Showing 143 results

People and organizations
Secondary Agency

Canada. Army. Battalion, 11th

  • Secondary Agency
  • 1914-1917

Authorized on August 10, 1914, the 11th Battalion, Canadian Expeditionary Force recruited from places such as Prince Albert, Moose Jaw, Regina and Saskatoon, Saskatchewan and Winnipeg, Manitoba. The battalion mobilized at Camp Valcartier, Quebec before embarking for Great Britain on September 30, 1914. The battalion was redesignated 11th Reserve Infantry Battalion on April 29, 1915. On January 4, 1917 its personnel was absorbed by the new 11th Reserve Battalion (Manitoba), Canadian Expeditionary Force, that subsequently disbanded on October 12, 1917.

Canada. Army. Saskatoon Light Infantry (M.G.)

  • Secondary Agency
  • 1936-1955

The Saskatoon Light Infantry (M.G.) was established on December 15, 1936 from a merger of Saskatoon Light Infantry (S.L.I.) and C Company of the 12th Machine Gun Battalion. It became the North Saskatchewan Regiment, 2nd Battalion on February 17, 1955.

Canada. Canadian National Railway Company. Department of Colonization and Agriculture

  • GA 124
  • Secondary Agency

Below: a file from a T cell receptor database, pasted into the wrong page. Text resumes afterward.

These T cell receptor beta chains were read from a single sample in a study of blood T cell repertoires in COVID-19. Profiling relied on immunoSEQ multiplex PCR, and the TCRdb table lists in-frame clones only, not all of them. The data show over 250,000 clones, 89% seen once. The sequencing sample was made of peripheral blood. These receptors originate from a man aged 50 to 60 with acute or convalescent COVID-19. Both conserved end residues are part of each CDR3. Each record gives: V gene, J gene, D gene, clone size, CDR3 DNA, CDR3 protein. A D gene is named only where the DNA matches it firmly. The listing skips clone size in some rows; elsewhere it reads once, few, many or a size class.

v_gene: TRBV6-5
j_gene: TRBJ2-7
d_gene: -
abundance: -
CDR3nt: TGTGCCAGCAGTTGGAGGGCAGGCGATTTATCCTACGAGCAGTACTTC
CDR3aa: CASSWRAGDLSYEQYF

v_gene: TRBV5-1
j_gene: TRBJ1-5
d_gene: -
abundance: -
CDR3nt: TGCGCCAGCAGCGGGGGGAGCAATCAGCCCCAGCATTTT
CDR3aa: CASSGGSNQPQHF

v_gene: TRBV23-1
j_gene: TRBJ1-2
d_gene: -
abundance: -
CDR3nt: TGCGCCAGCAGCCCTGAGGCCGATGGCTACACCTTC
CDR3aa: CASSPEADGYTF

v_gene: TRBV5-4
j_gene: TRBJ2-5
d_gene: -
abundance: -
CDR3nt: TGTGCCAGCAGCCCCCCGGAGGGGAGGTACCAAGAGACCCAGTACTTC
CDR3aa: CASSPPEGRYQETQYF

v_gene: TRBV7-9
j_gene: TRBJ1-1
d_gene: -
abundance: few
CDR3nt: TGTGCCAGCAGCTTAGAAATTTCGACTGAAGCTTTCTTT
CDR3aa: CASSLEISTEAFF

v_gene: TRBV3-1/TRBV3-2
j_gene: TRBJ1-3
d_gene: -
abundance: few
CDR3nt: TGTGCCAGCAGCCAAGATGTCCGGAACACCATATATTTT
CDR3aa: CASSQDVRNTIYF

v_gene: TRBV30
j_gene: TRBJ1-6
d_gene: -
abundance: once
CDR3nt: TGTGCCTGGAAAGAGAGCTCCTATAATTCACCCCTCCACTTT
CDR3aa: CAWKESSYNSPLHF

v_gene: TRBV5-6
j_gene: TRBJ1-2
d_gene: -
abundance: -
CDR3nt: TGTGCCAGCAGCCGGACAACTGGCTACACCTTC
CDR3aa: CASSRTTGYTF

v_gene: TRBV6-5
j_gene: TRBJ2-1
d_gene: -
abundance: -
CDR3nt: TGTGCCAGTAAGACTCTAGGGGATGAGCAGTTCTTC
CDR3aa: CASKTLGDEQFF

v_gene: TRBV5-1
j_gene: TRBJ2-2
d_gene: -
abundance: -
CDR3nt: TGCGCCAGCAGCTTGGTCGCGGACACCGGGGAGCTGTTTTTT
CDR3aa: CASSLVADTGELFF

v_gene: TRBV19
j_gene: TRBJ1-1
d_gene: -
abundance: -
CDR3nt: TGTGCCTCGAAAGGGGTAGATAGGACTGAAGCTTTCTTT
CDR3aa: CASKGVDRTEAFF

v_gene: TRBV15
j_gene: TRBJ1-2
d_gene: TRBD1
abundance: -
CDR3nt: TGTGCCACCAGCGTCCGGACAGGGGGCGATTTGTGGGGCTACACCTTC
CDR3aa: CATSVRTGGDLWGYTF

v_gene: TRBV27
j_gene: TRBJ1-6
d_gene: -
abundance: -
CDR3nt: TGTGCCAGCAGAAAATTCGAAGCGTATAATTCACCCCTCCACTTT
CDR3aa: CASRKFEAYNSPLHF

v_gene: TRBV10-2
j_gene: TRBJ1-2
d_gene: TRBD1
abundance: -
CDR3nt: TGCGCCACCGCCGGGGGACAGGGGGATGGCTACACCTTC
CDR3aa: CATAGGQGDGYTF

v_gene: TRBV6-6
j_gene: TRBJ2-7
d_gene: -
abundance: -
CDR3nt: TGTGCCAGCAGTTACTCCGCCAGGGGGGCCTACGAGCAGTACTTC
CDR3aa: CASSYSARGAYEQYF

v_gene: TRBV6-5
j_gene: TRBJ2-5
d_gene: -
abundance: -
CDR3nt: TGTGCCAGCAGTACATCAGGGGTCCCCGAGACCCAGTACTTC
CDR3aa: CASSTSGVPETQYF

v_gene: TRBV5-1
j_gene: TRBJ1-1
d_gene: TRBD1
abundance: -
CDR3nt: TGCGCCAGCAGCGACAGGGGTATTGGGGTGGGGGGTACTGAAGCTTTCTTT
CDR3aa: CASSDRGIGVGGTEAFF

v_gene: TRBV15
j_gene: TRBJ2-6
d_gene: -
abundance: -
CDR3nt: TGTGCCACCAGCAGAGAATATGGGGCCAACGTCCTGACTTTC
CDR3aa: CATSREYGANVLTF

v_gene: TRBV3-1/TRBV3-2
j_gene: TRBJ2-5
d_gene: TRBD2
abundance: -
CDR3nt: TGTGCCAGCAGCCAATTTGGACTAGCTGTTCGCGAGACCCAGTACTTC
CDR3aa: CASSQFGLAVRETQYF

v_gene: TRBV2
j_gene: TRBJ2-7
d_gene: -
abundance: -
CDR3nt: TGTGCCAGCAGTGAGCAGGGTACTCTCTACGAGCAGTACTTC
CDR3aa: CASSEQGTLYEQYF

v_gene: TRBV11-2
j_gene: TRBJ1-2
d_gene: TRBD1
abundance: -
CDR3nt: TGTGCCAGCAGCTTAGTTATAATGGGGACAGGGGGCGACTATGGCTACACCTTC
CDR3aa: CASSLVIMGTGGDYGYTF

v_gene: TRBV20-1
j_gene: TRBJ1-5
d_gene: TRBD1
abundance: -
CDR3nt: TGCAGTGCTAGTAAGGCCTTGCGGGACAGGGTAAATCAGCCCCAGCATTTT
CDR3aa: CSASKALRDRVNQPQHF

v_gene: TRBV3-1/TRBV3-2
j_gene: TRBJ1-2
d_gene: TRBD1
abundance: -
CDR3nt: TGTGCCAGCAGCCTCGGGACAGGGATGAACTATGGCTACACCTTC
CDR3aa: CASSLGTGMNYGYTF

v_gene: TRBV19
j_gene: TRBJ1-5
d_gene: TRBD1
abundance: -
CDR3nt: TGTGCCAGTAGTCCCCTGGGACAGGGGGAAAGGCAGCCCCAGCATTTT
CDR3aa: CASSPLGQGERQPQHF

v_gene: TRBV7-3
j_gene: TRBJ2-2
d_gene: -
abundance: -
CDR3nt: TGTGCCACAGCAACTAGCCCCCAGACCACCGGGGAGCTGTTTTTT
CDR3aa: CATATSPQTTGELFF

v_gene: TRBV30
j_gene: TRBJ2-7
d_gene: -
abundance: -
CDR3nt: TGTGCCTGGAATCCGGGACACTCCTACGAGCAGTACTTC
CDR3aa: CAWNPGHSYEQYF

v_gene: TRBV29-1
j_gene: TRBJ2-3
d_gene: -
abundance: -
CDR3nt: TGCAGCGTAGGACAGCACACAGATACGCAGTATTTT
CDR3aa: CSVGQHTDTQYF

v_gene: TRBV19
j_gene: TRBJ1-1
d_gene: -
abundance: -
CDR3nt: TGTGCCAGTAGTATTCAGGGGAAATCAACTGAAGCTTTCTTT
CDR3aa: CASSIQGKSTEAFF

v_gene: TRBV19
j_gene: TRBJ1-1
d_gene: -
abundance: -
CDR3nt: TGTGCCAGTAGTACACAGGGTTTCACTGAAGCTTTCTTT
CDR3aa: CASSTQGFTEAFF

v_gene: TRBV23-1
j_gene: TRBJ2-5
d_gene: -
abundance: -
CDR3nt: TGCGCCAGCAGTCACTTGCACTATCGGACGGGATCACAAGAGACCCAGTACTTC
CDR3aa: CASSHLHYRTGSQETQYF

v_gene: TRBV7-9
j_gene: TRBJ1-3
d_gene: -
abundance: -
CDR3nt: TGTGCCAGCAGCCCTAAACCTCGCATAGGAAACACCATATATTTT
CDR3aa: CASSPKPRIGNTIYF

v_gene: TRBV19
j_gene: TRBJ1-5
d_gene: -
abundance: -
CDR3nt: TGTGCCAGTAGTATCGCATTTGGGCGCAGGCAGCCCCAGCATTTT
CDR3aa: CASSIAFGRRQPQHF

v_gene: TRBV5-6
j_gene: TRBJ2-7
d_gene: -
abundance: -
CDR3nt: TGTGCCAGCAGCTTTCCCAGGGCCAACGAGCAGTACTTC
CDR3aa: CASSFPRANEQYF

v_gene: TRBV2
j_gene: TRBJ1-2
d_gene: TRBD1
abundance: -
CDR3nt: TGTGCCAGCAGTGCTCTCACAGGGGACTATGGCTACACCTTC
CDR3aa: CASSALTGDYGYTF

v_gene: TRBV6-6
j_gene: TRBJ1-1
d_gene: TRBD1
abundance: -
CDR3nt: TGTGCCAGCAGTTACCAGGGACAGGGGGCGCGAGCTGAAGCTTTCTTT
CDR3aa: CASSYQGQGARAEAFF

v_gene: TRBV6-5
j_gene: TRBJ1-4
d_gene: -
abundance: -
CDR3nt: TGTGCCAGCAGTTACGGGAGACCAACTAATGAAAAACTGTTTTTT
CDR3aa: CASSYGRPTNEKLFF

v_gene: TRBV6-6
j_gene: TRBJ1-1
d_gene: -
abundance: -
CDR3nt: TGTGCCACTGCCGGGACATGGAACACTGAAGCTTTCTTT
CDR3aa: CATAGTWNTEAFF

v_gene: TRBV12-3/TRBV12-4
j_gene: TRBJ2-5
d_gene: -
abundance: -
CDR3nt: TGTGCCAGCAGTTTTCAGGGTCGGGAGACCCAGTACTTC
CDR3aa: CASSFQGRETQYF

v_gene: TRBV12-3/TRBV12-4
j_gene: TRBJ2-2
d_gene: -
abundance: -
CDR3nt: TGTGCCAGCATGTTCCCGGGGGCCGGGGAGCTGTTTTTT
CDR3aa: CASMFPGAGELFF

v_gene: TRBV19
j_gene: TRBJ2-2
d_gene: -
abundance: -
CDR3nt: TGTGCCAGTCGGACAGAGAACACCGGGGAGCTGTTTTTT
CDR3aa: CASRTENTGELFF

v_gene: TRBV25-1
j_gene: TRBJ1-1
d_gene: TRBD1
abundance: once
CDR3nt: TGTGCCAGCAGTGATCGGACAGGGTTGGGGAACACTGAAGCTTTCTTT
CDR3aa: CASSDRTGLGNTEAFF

• 1919-1963

In 1919, the Canadian National Railway Company (CNR), a federal Crown corporation, established a Department of Colonization and Agriculture to promote immigration and land settlement in Canada. The company believed that attracting settlers to farm in Canada would increase its rail traffic in certain regions and help dispose of some of its land grants, thus increasing its overall earnings. The company encouraged immigrants to settle adjacent to its rail lines and to use the railway to transport livestock, seed, supplies and other goods and services. In 1925, the Canadian Government, who relied on the railways to promote immigration, established the Railways Agreement. Under this agreement, the company was granted authority to select, transport and locate immigrants for permanent settlement in Canada. In Saskatchewan, the districts of Prince Albert, Kelvington, Henribourg and St. Walburg were direct targets of the CNR's settlement and branch line expansion.

The department was overseen by a director in Montreal, Quebec. Departmental personnel were located in the United Kingdom, Poland, the Ukraine and Germany, countries from which the company was particularly interested in attracting immigrants. The head office of the department's operations in western Canada was located in Winnipeg, Manitoba with district offices located in Saskatoon, Saskatchewan and Edmonton, Alberta. The department's western Canadian field agents researched settlement possibilities, met immigrants, assisted them in getting located and finding employment on farms and offered advice and training on Canadian farming methods.

The department continued its settlement work until ceasing operations in 1963.

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